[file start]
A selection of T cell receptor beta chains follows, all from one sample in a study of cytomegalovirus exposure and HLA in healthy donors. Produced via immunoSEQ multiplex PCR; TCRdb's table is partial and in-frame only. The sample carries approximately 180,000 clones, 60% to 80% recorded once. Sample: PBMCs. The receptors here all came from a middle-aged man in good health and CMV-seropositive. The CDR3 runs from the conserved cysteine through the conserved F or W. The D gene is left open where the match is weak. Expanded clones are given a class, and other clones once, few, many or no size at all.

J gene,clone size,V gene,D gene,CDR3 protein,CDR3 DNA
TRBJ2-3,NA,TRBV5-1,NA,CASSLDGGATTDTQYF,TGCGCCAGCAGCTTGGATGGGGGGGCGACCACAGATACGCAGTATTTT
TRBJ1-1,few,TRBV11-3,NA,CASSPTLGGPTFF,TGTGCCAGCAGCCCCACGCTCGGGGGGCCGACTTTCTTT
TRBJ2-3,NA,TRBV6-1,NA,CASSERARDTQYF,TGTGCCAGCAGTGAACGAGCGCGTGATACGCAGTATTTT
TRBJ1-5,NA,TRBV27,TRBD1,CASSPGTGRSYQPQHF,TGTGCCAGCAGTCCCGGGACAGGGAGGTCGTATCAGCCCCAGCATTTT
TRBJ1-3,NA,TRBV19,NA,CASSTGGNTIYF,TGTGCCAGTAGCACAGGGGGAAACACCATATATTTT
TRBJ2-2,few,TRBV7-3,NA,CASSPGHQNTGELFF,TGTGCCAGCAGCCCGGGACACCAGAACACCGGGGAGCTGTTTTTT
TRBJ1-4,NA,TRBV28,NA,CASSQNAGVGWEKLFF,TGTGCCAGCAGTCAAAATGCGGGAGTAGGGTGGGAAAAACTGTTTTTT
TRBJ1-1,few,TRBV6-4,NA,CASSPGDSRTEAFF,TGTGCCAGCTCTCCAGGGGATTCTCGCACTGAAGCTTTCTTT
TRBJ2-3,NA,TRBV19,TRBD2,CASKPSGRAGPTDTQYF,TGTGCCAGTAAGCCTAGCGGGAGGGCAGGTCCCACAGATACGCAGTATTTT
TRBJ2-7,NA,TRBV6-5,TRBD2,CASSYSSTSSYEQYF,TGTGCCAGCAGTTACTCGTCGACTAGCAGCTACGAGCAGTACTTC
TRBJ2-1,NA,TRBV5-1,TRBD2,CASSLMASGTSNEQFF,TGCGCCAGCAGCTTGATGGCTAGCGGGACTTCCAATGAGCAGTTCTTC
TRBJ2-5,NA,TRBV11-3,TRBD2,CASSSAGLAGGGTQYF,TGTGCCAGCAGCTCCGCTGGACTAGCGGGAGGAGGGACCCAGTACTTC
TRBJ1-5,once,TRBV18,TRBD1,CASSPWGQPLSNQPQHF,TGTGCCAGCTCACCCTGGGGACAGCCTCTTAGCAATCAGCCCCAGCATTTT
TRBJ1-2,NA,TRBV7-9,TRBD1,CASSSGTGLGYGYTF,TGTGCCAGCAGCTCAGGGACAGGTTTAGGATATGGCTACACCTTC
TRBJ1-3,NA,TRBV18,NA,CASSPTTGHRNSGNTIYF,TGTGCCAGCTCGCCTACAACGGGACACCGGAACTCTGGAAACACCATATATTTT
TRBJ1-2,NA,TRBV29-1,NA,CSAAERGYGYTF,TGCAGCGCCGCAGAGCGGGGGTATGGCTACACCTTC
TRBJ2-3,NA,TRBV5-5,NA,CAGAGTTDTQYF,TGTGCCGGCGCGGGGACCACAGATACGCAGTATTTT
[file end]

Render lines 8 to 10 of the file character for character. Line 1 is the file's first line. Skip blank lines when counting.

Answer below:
TRBJ2-2,few,TRBV7-3,NA,CASSPGHQNTGELFF,TGTGCCAGCAGCCCGGGACACCAGAACACCGGGGAGCTGTTTTTT
TRBJ1-4,NA,TRBV28,NA,CASSQNAGVGWEKLFF,TGTGCCAGCAGTCAAAATGCGGGAGTAGGGTGGGAAAAACTGTTTTTT
TRBJ1-1,few,TRBV6-4,NA,CASSPGDSRTEAFF,TGTGCCAGCTCTCCAGGGGATTCTCGCACTGAAGCTTTCTTT